Simplifying the Composite Specification Pattern

Posted Saturday, March 15, 2008 by

I've found the specification pattern a nice way to wrap up a piece of business rule to be reused through out the application, for instance in our e-commerce product our promotion entity builds a specification based of it's values. We can then use this specification to determine whether an order is valid for the promotion or even filter lists of orders using FindAll method on List and so on. Tim McCarthy has a great article on building Composite Specifications at "A Composite Specification Pattern Implementation in .NET 2.0".

I don't entirely agree with his approach here as I find the leaf specifications he has created such as GreaterThanOrEqualToSpecification in my opinion decrease the readability of the code. While I think it can be argued that you can use these leaf specifications to be build up a richer larger actual domain specification it still means that the creation is difficult to read unless you go about building a fluent interface for the specification (which I have done in the past). You then end up with something like the new NUnit fluent interface.

What I'm going to try and achieve here is a way to bring together easily different domain specifications to create richer ones. The core class behind this is PredicateSpecification, really this is just a utility class that combined with C# lambda expressions gives us some interesting possibilities.

public class PredicateSpecification<T> : Specification<T>

{

    private Predicate<T> predicate;

 

    public PredicateSpecification(Predicate<T> predicate)

    {

        this.predicate = predicate;

    }

 

    public override bool IsSatisfiedBy(T item)

    {

        return predicate(item);

    }

}

 

For something different I've decided to use the &&, || and ! operators to create our composite specifications, this goes along with the theme above that in trying to increase readability we should try and use the readability we already have, i.e: that most C# developers read x && y as "x and y" already so lets not introduce a new concept.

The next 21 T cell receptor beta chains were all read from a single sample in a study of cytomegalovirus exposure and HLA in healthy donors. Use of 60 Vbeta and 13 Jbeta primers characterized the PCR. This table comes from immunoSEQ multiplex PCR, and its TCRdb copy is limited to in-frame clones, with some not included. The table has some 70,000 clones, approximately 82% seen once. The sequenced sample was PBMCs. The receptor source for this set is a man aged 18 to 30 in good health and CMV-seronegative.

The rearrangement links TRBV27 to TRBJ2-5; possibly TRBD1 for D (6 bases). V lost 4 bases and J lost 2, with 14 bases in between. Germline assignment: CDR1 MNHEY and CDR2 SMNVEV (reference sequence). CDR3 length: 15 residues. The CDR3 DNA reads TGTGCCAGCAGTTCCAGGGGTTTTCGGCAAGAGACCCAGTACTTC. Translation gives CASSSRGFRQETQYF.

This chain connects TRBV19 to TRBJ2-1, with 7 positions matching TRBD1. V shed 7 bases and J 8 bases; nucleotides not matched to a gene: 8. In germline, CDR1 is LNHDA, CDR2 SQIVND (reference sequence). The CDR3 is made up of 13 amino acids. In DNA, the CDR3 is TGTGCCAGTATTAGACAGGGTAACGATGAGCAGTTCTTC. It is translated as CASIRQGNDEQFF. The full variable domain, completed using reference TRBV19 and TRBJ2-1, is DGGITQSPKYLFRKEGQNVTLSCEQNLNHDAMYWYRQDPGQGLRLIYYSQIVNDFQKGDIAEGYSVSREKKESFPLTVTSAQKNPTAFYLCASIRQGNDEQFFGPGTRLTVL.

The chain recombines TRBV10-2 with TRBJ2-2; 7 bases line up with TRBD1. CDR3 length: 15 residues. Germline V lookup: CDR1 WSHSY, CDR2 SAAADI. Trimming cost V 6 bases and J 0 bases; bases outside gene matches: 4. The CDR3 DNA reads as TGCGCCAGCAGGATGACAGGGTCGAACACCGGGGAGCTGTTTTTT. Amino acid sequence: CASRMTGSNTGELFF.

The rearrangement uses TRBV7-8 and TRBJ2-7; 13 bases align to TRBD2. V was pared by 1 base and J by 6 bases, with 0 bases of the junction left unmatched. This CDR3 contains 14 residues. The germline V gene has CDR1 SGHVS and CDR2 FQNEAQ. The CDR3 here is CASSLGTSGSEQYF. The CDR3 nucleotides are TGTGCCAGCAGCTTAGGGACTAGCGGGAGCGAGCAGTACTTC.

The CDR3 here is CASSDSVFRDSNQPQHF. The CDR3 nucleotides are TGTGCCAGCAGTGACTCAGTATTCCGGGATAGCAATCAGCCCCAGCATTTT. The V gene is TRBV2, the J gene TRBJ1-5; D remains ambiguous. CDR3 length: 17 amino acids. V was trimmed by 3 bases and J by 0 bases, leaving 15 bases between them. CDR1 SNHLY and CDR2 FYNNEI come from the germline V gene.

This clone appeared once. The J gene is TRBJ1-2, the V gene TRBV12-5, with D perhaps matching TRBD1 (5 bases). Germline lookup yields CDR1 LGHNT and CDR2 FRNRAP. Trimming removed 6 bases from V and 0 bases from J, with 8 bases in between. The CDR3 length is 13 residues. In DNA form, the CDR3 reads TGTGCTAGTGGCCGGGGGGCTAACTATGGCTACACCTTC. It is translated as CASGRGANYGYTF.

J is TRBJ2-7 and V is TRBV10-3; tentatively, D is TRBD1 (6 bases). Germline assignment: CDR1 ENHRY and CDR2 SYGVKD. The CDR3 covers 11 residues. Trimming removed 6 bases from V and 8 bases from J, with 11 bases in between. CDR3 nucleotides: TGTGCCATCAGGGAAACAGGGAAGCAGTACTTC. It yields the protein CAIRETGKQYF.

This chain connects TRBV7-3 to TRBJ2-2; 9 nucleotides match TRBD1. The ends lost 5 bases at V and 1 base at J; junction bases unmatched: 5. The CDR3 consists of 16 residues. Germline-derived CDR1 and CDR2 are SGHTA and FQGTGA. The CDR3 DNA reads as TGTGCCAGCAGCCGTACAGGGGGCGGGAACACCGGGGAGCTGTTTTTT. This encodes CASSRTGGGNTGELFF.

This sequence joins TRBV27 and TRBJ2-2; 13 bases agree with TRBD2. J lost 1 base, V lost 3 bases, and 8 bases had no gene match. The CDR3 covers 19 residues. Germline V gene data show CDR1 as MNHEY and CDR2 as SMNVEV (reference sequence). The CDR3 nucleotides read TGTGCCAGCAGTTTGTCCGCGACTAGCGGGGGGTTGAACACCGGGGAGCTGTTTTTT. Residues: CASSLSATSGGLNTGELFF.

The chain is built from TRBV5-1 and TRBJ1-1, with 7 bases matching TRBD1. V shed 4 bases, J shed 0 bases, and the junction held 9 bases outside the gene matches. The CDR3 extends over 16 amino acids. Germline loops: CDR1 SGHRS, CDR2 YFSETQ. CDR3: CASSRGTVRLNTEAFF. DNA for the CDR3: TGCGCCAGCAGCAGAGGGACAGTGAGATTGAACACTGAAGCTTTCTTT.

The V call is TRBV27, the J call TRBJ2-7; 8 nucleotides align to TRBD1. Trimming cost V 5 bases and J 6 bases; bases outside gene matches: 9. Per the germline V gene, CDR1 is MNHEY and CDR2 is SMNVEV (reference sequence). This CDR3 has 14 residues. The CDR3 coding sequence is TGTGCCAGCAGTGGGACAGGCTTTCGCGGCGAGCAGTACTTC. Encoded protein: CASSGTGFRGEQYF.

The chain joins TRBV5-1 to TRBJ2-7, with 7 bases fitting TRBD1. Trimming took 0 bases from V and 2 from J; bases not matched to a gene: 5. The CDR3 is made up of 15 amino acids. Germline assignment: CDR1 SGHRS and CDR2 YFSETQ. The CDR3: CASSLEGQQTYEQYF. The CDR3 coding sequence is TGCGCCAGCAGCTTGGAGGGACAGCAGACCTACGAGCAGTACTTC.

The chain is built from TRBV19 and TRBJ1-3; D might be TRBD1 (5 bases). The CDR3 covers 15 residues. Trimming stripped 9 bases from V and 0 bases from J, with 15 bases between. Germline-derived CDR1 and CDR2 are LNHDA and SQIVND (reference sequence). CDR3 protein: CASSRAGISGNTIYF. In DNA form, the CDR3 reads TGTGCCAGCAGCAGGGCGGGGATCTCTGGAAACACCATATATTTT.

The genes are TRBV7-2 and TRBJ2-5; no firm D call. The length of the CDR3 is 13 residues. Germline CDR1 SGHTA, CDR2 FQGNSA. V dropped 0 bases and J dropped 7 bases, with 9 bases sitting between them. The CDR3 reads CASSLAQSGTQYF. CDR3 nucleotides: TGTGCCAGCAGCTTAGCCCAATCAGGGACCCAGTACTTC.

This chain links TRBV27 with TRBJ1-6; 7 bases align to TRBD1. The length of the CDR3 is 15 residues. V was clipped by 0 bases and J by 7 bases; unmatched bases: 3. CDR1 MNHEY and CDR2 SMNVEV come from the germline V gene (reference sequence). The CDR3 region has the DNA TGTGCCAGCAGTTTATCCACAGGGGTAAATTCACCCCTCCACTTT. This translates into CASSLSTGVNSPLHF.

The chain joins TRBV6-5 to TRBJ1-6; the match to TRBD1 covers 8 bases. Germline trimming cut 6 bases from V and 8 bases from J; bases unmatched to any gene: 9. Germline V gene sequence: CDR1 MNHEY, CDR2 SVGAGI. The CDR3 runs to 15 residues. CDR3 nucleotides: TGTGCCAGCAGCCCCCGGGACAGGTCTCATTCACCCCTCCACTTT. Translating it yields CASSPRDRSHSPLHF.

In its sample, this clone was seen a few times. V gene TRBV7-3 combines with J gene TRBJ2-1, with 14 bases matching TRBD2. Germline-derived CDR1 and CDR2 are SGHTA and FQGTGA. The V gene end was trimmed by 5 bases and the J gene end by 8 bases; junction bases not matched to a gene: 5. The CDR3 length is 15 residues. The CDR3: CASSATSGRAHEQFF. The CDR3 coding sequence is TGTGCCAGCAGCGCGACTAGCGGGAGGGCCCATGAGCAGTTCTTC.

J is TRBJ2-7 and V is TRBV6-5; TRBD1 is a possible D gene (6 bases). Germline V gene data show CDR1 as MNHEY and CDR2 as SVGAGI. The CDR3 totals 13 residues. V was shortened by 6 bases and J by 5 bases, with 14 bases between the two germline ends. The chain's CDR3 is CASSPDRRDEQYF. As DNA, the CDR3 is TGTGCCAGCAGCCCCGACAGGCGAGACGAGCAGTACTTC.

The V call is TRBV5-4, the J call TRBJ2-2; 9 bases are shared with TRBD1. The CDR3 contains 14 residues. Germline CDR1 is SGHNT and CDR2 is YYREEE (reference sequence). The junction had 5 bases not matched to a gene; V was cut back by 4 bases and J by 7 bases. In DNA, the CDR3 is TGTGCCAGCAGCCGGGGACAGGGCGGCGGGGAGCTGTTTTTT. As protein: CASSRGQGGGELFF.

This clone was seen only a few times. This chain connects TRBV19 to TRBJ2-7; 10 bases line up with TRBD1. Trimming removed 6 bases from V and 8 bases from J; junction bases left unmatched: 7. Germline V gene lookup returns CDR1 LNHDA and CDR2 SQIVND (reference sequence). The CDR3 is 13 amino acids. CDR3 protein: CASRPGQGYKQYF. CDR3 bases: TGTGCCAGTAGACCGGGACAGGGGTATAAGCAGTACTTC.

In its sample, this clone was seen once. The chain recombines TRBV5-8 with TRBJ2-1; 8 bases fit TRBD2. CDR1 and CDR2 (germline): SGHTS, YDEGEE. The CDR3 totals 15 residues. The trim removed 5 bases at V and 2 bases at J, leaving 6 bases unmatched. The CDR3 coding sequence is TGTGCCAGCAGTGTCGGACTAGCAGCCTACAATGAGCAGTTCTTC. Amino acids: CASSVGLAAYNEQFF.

The abstract Specification class is where we're adding our new overloaded operators, and where we use our new PredicateSpecification to combine the two arguments.

public abstract class Specification<T> : ISpecification<T>

{

    public static Specification<T> operator &(Specification<T> left, Specification<T> right)

    {

        return new PredicateSpecification<T>(t => left.IsSatisfiedBy(t) && right.IsSatisfiedBy(t));

    }

 

    public static Specification<T> operator |(Specification<T> left, Specification<T> right)

    {

        return new PredicateSpecification<T>(t => left.IsSatisfiedBy(t) || right.IsSatisfiedBy(t));

    }

 

    public static Specification<T> operator !(Specification<T> specification)

    {

        return new PredicateSpecification<T>(t => !specification.IsSatisfiedBy(t));

    }

 

    public static bool operator true(Specification<T> specification)

    {

        return false;

    }

 

    public static bool operator false(Specification<T> specification)

    {

        return false;

    }

 

    public abstract bool IsSatisfiedBy(T item);

}

 

And here's some tests to show it working.

[TestFixture]

[TestsOn(typeof(Specification<>))]

public class SpecificationFixture

{

    [Test]

    public void NotOperatorIsOverloaded()

    {

        PredicateSpecification<string> lengthSpecification = new PredicateSpecification<string>(s => s.Length >= 5 && s.Length <= 10);

        ISpecification<string> specification = !lengthSpecification;

 

        Assert.IsTrue(specification.IsSatisfiedBy("a"));

        Assert.IsFalse(specification.IsSatisfiedBy("123456"));

    }

 

    [Test]

    public void AndOperatorIsOverloaded()

    {

        PredicateSpecification<int> lessThan10 = new PredicateSpecification<int>(i => i < 10);

        PredicateSpecification<int> moreThan5 = new PredicateSpecification<int>(i => i > 5);

 

        ISpecification<int> compositeSpecification = lessThan10 && moreThan5;

 

        Assert.IsTrue(compositeSpecification.IsSatisfiedBy(7));

        Assert.IsFalse(compositeSpecification.IsSatisfiedBy(3));

        Assert.IsFalse(compositeSpecification.IsSatisfiedBy(13));

    }

 

    [Test]

    public void OrOperatorIsOverloaded()

    {

        PredicateSpecification<int> moreThan10 = new PredicateSpecification<int>(i => i > 10);

        PredicateSpecification<int> lessThan5 = new PredicateSpecification<int>(i => i < 5);

 

        ISpecification<int> compositeSpecification = lessThan5 || moreThan10;

 

        Assert.IsFalse(compositeSpecification.IsSatisfiedBy(7));

        Assert.IsTrue(compositeSpecification.IsSatisfiedBy(3));

        Assert.IsTrue(compositeSpecification.IsSatisfiedBy(13));

    }

}

 

Let me know what you think.

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